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Alison: You talk a lot about the idea of the power of collective conversation. At Singularity University, where is it most important for that collective conversation to be had, especially in terms of the powerful new technology entering our world?

Emilia: Kentaro Toyama used to speak about the idea that technology amplifies what’s already out there. I’m very interested in finding ways to cultivate virtues such as compassion and kindness—all the things that actually help us relate to each other. Then exponential technology can meet this fertile ground, and the results will be more beneficial for humankind. Technology is not a miracle drug. It’s not going to just go and fix everything if we are corrupted in our minds and in our hearts.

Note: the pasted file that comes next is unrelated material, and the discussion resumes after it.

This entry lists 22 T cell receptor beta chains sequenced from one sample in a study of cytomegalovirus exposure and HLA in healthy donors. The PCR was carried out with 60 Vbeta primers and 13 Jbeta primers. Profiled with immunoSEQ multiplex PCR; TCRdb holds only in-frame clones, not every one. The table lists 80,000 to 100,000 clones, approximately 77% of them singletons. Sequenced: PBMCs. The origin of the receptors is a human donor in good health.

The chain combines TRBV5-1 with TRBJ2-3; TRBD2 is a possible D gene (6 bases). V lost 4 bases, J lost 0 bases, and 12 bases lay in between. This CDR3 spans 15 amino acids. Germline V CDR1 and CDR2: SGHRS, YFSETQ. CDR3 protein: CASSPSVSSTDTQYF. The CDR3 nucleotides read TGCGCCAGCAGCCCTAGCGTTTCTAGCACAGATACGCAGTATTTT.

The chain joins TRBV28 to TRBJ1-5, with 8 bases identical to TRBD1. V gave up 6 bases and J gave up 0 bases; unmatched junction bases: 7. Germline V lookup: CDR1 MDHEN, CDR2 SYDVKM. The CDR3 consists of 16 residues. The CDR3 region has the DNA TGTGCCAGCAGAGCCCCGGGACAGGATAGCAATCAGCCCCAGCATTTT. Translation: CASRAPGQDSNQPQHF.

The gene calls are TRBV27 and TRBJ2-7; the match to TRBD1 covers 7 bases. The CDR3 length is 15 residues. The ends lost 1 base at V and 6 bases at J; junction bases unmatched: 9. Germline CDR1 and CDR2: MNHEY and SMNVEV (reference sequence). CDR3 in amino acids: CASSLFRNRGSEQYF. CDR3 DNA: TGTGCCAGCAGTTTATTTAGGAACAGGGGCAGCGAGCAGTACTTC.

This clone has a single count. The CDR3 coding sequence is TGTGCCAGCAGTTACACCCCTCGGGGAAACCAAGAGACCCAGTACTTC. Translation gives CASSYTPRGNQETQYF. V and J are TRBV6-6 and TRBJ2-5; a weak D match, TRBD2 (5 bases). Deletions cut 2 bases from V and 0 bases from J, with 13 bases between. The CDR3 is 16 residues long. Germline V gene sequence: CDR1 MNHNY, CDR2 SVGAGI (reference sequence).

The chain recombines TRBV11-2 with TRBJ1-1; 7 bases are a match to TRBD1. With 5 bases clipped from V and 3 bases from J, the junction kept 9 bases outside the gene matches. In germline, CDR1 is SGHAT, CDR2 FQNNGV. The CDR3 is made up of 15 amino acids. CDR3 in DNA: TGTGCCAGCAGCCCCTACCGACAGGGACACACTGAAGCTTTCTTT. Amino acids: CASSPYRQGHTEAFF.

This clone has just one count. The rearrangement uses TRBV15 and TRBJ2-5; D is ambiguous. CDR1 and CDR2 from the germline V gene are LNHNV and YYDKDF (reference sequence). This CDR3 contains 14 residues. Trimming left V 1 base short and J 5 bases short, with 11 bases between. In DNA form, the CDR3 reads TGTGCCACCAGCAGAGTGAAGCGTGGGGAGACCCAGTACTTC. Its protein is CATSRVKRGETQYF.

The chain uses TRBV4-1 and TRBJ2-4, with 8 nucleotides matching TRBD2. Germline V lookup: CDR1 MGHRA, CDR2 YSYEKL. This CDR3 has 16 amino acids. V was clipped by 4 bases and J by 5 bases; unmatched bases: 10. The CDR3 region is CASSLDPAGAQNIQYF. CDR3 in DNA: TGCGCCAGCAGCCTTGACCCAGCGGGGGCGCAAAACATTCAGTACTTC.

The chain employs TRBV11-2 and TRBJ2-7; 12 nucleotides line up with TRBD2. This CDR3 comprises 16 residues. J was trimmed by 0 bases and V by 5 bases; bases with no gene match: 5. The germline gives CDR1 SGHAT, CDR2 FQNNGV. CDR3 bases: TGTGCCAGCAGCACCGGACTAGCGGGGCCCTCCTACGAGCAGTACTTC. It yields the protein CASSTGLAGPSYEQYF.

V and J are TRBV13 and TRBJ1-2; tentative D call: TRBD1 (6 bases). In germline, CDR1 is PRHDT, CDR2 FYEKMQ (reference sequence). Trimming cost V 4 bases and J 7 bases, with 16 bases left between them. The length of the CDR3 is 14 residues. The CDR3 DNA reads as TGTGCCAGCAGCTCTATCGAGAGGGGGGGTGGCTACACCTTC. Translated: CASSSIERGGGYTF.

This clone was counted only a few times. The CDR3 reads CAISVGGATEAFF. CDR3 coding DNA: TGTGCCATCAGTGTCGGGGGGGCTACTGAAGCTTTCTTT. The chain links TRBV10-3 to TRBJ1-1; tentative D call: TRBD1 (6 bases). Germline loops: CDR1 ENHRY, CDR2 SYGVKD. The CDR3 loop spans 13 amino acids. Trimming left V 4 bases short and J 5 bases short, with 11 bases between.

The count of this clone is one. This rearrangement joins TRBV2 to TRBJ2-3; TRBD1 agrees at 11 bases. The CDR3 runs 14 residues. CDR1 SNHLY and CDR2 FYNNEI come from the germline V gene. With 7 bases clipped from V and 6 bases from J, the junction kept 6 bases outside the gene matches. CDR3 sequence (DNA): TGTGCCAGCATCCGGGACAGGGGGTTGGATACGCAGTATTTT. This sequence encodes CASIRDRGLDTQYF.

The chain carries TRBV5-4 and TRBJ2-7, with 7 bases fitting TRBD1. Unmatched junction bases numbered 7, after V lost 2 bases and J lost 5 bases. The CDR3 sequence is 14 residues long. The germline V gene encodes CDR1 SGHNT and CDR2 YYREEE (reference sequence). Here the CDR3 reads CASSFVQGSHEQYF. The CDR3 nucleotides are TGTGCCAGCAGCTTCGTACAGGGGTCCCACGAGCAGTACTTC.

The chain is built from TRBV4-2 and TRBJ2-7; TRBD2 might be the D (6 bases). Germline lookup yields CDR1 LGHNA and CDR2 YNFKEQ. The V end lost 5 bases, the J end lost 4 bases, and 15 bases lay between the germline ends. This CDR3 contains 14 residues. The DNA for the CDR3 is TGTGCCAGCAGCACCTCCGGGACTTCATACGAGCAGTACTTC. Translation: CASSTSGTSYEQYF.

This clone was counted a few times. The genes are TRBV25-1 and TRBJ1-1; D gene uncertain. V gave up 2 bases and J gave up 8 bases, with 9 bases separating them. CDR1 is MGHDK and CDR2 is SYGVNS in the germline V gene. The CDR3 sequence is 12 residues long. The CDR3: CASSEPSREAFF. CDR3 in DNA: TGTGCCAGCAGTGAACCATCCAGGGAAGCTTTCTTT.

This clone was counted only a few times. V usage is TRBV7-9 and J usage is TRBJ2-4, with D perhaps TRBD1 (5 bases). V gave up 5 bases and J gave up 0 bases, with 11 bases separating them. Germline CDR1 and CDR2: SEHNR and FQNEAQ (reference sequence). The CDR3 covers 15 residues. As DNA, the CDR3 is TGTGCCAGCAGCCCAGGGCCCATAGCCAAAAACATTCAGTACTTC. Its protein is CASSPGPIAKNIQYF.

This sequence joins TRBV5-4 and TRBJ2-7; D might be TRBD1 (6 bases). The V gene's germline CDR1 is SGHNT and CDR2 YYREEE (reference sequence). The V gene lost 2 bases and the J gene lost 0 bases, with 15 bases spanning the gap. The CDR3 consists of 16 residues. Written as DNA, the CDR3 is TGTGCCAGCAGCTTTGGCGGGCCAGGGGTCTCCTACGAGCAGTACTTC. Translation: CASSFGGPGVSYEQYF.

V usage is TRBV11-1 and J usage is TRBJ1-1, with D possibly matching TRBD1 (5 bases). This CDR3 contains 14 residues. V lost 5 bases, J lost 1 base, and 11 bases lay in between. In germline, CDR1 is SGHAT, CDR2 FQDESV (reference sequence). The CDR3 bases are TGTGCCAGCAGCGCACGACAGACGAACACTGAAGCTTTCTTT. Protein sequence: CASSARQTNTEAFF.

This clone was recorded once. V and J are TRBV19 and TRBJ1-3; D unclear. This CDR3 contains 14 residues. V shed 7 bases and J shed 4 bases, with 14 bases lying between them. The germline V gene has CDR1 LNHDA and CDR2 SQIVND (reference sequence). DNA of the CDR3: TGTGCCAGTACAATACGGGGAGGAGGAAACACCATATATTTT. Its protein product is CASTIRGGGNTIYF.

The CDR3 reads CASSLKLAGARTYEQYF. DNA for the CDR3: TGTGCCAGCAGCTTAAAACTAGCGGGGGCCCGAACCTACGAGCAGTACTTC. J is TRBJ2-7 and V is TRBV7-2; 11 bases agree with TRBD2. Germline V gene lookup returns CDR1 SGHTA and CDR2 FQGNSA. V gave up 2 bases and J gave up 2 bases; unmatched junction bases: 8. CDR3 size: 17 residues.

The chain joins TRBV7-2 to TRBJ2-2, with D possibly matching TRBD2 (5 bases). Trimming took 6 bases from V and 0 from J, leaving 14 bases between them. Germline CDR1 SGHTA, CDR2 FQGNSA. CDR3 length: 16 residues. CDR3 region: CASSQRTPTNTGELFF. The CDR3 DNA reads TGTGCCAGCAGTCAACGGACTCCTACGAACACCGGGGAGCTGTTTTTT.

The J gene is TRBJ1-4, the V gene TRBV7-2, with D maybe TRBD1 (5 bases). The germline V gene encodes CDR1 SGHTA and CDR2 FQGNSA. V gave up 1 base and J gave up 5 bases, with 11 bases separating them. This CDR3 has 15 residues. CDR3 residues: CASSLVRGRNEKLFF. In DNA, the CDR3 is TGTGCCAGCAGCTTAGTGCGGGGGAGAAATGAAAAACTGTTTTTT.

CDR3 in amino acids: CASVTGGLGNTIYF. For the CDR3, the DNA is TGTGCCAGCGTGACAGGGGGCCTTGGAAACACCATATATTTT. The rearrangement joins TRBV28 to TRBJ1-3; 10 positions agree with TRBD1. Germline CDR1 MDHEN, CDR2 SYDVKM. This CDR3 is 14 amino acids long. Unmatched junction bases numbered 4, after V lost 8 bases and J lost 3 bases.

One of my favorite quotes is from Aristotle, “Educating the mind without educating the heart is no education at all.”

Alison: I love this idea of how technology amplifies what’s already there.

Emilia: It really stuck with me—that one sentence. Technology can help to bring more people into this global conversation, but we need to also talk about the quality of that connection. How are we using the technology to facilitate connection? Is it something that can help empower people’s voices? That is something we have to decide. We have to create the infrastructure—it’s not going to happen just by itself.

And this is part of the global consciousness discussion. It’s definitely a global challenge—how to make people be more aware.

We have this massive power to open doors for each other, but also, to close them. So let’s make sure that our behavior, when we encounter people, is the kind that opens doors and elevates people.

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Alison: If you look back at your life up to this point and headline three different stories within the story of your life, what headlines come to mind?

Emilia: I would say one might be…“Who Knew?”